A doctor is someone who is qualified to treat people who are ill or injured. If a doctor is a qualified surgeon, they are able to operate on those who are ill or injured. Doctors can choose to specialise in different fields.
For example, a doctor can specialise in the care of the elderly, geriatrics, or choose to focus on the care of children, paediatrics. Doctors can choose to become general practitioners or general surgeons, which means they are respectively equipped to deal with a wide range of medical and surgical issues.
Doctors face the challenge of trying to heal people and keep them as healthy as possible on a daily basis. They do this by using their communication skills to understand what the problem is and using their scientific knowledge to know how best to fix it. Doctors have some of the most diverse and challenging careers available.
Read on to find out about:
General Practitioners are doctors who have trained in the medical specialty of generalism and work in the community to care for patients of all ages and backgrounds. They are faced with the formidable task of being the frontline of healthcare by acting as the first point of contact in a patient’s care.
According to the Royal Australian College of General Practitioners, Australian patients see GPs more than any other health professionals. GPs diagnose and treat a great deal of patients independently and will sometimes refer them on to appropriate specialist doctors in hospitals for further medical opinions, advice, and treatment.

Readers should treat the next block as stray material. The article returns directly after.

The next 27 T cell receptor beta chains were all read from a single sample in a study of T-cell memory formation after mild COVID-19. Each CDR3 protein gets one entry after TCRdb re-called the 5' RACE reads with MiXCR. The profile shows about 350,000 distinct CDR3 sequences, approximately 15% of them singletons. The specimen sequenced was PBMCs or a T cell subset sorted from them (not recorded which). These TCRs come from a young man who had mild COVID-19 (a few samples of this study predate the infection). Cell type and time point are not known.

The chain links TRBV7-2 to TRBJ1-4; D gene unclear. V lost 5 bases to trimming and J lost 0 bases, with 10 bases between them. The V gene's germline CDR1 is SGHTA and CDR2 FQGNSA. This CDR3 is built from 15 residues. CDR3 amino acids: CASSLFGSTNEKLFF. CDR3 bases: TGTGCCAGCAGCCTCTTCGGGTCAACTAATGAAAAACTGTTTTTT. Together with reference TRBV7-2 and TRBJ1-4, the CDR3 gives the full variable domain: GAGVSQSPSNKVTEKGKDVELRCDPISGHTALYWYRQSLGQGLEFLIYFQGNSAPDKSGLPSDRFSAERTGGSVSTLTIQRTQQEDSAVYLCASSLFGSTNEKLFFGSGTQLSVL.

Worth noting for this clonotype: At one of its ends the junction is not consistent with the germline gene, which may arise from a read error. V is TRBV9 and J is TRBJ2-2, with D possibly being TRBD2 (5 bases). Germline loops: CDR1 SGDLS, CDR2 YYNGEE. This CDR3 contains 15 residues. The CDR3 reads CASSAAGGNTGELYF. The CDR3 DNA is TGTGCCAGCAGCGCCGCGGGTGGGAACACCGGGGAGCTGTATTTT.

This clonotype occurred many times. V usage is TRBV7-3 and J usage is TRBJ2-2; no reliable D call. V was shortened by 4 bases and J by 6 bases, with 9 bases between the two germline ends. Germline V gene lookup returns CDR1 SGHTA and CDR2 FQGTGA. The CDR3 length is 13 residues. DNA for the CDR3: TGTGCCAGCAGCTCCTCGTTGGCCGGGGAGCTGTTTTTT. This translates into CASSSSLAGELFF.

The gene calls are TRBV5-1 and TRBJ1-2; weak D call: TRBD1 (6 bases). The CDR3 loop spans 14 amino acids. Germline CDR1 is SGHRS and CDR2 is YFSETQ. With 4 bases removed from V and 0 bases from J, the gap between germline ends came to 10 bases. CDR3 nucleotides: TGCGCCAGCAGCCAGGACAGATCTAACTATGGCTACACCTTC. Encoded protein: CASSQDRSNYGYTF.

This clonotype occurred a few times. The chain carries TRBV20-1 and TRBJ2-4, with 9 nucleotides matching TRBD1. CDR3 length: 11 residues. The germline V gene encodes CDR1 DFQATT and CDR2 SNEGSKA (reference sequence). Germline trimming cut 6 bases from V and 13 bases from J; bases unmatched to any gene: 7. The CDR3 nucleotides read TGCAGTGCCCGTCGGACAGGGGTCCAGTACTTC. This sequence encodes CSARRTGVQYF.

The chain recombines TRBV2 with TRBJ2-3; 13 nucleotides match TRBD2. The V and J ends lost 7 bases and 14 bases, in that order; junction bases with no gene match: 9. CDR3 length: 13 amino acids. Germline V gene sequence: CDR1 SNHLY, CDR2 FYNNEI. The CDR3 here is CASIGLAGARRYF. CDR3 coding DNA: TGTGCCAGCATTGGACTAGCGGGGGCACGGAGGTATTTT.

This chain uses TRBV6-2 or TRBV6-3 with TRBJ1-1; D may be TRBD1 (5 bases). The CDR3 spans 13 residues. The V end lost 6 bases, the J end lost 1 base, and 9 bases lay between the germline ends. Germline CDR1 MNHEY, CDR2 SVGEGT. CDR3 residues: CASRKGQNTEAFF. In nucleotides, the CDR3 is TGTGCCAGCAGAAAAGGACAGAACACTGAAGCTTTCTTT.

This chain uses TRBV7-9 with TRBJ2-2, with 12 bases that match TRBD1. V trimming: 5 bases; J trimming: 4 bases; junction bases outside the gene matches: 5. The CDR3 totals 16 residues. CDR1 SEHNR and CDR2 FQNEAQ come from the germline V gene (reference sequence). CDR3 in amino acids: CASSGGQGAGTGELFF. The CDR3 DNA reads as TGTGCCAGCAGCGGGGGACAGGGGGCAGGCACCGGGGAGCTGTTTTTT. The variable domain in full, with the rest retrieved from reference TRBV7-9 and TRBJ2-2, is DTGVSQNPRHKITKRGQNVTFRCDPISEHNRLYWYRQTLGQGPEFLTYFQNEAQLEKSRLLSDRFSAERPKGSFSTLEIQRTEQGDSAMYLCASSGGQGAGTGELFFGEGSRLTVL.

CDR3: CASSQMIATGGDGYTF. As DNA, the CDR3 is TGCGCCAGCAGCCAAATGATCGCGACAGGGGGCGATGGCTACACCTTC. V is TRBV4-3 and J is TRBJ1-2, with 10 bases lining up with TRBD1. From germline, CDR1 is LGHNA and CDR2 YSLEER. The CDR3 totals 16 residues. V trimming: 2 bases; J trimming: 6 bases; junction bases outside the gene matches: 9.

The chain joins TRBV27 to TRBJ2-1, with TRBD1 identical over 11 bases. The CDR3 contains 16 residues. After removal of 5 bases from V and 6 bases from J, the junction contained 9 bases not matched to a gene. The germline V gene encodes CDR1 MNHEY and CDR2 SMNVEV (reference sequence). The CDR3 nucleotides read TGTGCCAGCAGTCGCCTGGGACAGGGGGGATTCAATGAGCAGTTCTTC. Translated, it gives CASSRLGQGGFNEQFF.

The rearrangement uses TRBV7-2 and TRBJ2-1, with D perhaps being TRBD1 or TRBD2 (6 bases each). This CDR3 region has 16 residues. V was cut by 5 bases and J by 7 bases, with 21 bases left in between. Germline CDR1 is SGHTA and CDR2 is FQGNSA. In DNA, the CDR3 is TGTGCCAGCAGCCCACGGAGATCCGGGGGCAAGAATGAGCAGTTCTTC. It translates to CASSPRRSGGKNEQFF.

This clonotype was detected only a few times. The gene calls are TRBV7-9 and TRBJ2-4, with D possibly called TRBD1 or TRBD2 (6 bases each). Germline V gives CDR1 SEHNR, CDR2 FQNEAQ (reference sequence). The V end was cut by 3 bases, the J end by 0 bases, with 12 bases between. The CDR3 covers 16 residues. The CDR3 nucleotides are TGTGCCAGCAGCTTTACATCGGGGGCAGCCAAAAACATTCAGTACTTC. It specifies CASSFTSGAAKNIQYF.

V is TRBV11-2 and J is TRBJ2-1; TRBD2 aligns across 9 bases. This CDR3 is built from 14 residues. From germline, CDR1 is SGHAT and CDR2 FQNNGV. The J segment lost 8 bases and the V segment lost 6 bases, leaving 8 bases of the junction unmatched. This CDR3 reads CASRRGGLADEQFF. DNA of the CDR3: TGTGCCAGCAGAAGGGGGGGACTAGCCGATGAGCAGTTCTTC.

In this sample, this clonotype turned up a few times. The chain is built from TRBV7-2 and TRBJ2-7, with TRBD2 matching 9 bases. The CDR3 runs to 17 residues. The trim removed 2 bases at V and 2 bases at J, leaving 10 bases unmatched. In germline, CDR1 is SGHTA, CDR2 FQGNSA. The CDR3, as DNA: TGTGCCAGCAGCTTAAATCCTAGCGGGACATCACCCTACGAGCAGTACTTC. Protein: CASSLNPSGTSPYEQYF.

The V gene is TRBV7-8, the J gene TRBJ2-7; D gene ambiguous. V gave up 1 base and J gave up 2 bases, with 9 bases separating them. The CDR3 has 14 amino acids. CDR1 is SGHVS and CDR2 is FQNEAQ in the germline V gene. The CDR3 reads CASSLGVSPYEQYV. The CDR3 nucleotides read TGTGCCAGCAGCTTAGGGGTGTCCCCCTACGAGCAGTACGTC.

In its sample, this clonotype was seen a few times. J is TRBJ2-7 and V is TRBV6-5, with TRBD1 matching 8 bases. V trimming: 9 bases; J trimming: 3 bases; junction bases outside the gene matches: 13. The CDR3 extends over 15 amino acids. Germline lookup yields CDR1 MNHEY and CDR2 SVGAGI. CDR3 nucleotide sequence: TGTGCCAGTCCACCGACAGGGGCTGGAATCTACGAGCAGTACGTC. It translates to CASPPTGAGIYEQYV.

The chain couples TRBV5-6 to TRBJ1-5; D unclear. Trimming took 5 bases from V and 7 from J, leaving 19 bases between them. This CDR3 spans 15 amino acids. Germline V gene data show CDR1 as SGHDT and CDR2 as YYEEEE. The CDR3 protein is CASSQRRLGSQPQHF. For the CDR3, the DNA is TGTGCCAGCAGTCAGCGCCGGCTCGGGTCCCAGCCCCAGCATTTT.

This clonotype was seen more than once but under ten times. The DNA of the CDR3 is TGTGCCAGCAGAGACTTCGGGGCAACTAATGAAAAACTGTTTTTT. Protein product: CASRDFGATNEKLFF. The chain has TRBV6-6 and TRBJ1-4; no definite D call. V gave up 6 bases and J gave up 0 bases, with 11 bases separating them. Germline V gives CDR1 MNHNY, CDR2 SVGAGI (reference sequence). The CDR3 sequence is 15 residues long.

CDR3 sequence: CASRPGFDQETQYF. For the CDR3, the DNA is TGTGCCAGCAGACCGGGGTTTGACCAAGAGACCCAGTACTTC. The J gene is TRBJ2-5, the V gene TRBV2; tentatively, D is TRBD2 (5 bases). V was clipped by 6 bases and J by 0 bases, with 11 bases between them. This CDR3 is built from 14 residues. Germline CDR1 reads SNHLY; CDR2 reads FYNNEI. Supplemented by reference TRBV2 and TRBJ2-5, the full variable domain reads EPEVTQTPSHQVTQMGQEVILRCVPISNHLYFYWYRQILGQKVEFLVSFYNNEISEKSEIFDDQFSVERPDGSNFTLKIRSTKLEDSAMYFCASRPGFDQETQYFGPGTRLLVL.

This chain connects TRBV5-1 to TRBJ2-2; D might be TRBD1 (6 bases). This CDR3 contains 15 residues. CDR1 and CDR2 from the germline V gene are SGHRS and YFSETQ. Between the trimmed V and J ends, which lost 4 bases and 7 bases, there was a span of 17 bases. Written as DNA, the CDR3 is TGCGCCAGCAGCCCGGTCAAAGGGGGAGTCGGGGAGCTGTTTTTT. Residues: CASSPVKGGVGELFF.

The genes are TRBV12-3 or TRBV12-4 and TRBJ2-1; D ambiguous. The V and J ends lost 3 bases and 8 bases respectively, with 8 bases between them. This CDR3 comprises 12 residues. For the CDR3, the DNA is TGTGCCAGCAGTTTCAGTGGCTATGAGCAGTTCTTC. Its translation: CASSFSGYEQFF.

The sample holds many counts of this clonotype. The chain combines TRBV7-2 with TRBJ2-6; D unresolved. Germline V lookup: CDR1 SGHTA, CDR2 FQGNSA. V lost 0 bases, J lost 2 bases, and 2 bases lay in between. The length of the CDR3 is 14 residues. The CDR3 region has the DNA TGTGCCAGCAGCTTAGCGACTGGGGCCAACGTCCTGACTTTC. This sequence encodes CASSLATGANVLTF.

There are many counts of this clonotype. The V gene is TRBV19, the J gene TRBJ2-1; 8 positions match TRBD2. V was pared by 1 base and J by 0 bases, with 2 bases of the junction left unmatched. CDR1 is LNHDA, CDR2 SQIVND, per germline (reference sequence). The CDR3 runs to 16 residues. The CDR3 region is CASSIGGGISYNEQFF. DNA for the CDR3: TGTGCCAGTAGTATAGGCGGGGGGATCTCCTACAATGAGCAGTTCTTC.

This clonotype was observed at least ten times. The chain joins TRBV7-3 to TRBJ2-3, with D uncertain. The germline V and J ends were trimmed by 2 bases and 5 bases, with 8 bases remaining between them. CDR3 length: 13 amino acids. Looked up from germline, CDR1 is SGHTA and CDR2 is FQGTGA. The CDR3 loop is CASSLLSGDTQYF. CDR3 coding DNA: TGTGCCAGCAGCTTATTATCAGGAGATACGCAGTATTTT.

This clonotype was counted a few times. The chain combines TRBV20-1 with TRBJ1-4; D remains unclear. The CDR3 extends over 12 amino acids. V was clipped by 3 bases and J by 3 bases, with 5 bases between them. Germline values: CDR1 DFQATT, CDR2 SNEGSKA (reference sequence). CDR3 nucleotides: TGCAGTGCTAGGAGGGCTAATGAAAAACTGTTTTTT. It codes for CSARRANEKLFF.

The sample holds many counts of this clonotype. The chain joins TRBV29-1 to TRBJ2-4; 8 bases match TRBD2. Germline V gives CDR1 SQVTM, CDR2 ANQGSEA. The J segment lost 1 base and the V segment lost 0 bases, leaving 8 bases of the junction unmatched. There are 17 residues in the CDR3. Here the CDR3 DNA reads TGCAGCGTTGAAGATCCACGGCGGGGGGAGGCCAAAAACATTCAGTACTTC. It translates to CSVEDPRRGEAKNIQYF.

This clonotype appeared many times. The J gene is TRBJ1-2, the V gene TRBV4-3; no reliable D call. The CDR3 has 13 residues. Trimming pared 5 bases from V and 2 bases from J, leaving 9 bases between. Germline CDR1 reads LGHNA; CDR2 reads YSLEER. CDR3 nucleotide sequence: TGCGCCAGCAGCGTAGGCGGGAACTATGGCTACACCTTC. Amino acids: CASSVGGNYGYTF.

Specialists are medical doctors who have completed advanced clinical training in a specialty. There are a diverse range of areas that you can specialise in, with many sub-specialities within them. For example, you could train to become an obstetrician and then become a sub-specialist in gestational diabetes in high-risk pregnancies.
If you don't want to become a GP or specialist, you could:
The options at the end of a medical degree are vast and diverse, and thus the day-to-day life of a doctor greatly varies. You will see and hear more about various career options during your time at medical school and as a junior doctor, and will have numerous opportunities to consider what type of doctor you would like to become.
For those who take the usual route to become a GP or specialist, you will go through the following education and training:
A student’s time in medical school usually lasts 4–6 years, depending on the nature of entry (direct or graduate), and the medical school. This involves a heavy commitment in terms of time, effort, and finance. The early pre-clinical years equip you with basic medical and scientific knowledge, while the later clinical years are more hands-on and spent in clinical settings.
After graduating from medical school, you can apply for provisional registration and undertake a year of training (as an intern in Australia and a house officer in New Zealand), after which you become eligible for general registration. You will then typically spend another 1–2 years as a resident (Australia) or a house officer (New Zealand), then choose and apply for a specialty (there are over 60 specialties in Australia).
You will undergo 3–6 years of training and examinations as a GP registrar or a specialist registrar. Once you fulfill all the requirements, you will become elected to a fellowship. Your official training will finally be complete, but you're expected to continually upskill yourself and keep up-to-date with the latest advances in medicine.
Medicine is a wide-ranging field that requires a diverse skill set and huge knowledge base of its practitioners. Almost anyone can fit into a particular branch of medicine, no matter their background. However, there are characteristics common to all good doctors.
A good doctor is:
'To my mind, having a care and concern for others is the highest of the human qualities'
– Fred Hollows, New Zealand-Australian eye surgeon and founder of The Fred Hollows Foundation, which has restored the sight of millions of people around the world.
Are you interested in attending a medical school in the UK instead of Australia or New Zealand? Check out Medify’s UK Medical School Admissions Guide.
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